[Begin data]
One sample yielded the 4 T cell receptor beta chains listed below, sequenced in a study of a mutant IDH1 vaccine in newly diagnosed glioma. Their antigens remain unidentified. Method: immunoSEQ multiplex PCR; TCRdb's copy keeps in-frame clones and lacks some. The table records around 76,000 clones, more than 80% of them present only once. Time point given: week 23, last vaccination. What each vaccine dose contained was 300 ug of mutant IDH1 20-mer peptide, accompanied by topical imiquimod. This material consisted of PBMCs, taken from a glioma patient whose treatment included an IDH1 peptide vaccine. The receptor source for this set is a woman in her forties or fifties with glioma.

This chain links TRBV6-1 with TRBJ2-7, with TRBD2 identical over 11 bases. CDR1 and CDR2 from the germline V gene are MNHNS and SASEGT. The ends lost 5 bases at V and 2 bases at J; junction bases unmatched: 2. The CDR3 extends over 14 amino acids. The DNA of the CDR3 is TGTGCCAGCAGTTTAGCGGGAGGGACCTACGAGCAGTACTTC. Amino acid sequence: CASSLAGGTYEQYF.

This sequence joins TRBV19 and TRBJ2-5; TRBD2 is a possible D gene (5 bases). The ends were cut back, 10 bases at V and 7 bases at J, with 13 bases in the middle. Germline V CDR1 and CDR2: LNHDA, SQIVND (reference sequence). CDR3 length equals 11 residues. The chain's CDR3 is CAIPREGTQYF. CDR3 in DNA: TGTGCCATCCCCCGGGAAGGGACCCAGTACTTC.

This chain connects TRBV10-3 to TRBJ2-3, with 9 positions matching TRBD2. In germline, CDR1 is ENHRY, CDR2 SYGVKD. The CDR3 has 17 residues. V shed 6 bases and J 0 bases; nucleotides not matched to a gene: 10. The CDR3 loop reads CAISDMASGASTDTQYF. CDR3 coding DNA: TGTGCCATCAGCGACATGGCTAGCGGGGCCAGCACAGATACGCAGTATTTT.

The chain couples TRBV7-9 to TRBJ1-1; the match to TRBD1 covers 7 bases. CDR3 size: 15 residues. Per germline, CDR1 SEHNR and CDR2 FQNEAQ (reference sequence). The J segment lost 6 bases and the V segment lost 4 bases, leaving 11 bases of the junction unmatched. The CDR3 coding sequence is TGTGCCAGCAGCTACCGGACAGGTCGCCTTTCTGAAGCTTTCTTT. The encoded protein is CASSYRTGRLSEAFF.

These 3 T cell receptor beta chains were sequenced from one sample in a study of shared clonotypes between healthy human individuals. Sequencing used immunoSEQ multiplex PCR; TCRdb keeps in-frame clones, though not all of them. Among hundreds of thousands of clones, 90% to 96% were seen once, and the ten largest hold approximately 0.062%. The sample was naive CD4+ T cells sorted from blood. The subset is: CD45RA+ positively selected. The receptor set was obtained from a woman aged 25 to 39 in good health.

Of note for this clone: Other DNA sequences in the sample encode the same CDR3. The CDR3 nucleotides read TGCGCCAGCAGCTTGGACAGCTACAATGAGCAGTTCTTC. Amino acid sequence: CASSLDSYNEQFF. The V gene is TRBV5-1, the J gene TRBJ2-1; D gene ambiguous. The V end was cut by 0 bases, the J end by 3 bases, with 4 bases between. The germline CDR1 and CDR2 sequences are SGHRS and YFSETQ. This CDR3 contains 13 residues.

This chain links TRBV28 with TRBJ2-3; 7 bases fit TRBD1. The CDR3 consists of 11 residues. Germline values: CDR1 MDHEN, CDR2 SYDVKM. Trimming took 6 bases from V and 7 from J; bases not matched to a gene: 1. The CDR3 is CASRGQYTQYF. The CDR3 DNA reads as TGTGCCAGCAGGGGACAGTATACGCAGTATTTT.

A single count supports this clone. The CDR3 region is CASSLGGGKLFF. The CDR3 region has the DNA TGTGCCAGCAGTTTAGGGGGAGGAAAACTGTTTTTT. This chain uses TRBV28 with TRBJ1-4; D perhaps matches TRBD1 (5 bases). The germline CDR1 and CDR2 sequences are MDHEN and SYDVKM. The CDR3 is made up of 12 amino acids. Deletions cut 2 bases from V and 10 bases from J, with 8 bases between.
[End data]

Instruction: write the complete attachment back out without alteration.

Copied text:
One sample yielded the 4 T cell receptor beta chains listed below, sequenced in a study of a mutant IDH1 vaccine in newly diagnosed glioma. Their antigens remain unidentified. Method: immunoSEQ multiplex PCR; TCRdb's copy keeps in-frame clones and lacks some. The table records around 76,000 clones, more than 80% of them present only once. Time point given: week 23, last vaccination. What each vaccine dose contained was 300 ug of mutant IDH1 20-mer peptide, accompanied by topical imiquimod. This material consisted of PBMCs, taken from a glioma patient whose treatment included an IDH1 peptide vaccine. The receptor source for this set is a woman in her forties or fifties with glioma.

This chain links TRBV6-1 with TRBJ2-7, with TRBD2 identical over 11 bases. CDR1 and CDR2 from the germline V gene are MNHNS and SASEGT. The ends lost 5 bases at V and 2 bases at J; junction bases unmatched: 2. The CDR3 extends over 14 amino acids. The DNA of the CDR3 is TGTGCCAGCAGTTTAGCGGGAGGGACCTACGAGCAGTACTTC. Amino acid sequence: CASSLAGGTYEQYF.

This sequence joins TRBV19 and TRBJ2-5; TRBD2 is a possible D gene (5 bases). The ends were cut back, 10 bases at V and 7 bases at J, with 13 bases in the middle. Germline V CDR1 and CDR2: LNHDA, SQIVND (reference sequence). CDR3 length equals 11 residues. The chain's CDR3 is CAIPREGTQYF. CDR3 in DNA: TGTGCCATCCCCCGGGAAGGGACCCAGTACTTC.

This chain connects TRBV10-3 to TRBJ2-3, with 9 positions matching TRBD2. In germline, CDR1 is ENHRY, CDR2 SYGVKD. The CDR3 has 17 residues. V shed 6 bases and J 0 bases; nucleotides not matched to a gene: 10. The CDR3 loop reads CAISDMASGASTDTQYF. CDR3 coding DNA: TGTGCCATCAGCGACATGGCTAGCGGGGCCAGCACAGATACGCAGTATTTT.

The chain couples TRBV7-9 to TRBJ1-1; the match to TRBD1 covers 7 bases. CDR3 size: 15 residues. Per germline, CDR1 SEHNR and CDR2 FQNEAQ (reference sequence). The J segment lost 6 bases and the V segment lost 4 bases, leaving 11 bases of the junction unmatched. The CDR3 coding sequence is TGTGCCAGCAGCTACCGGACAGGTCGCCTTTCTGAAGCTTTCTTT. The encoded protein is CASSYRTGRLSEAFF.

These 3 T cell receptor beta chains were sequenced from one sample in a study of shared clonotypes between healthy human individuals. Sequencing used immunoSEQ multiplex PCR; TCRdb keeps in-frame clones, though not all of them. Among hundreds of thousands of clones, 90% to 96% were seen once, and the ten largest hold approximately 0.062%. The sample was naive CD4+ T cells sorted from blood. The subset is: CD45RA+ positively selected. The receptor set was obtained from a woman aged 25 to 39 in good health.

Of note for this clone: Other DNA sequences in the sample encode the same CDR3. The CDR3 nucleotides read TGCGCCAGCAGCTTGGACAGCTACAATGAGCAGTTCTTC. Amino acid sequence: CASSLDSYNEQFF. The V gene is TRBV5-1, the J gene TRBJ2-1; D gene ambiguous. The V end was cut by 0 bases, the J end by 3 bases, with 4 bases between. The germline CDR1 and CDR2 sequences are SGHRS and YFSETQ. This CDR3 contains 13 residues.

This chain links TRBV28 with TRBJ2-3; 7 bases fit TRBD1. The CDR3 consists of 11 residues. Germline values: CDR1 MDHEN, CDR2 SYDVKM. Trimming took 6 bases from V and 7 from J; bases not matched to a gene: 1. The CDR3 is CASRGQYTQYF. The CDR3 DNA reads as TGTGCCAGCAGGGGACAGTATACGCAGTATTTT.

A single count supports this clone. The CDR3 region is CASSLGGGKLFF. The CDR3 region has the DNA TGTGCCAGCAGTTTAGGGGGAGGAAAACTGTTTTTT. This chain uses TRBV28 with TRBJ1-4; D perhaps matches TRBD1 (5 bases). The germline CDR1 and CDR2 sequences are MDHEN and SYDVKM. The CDR3 is made up of 12 amino acids. Deletions cut 2 bases from V and 10 bases from J, with 8 bases between.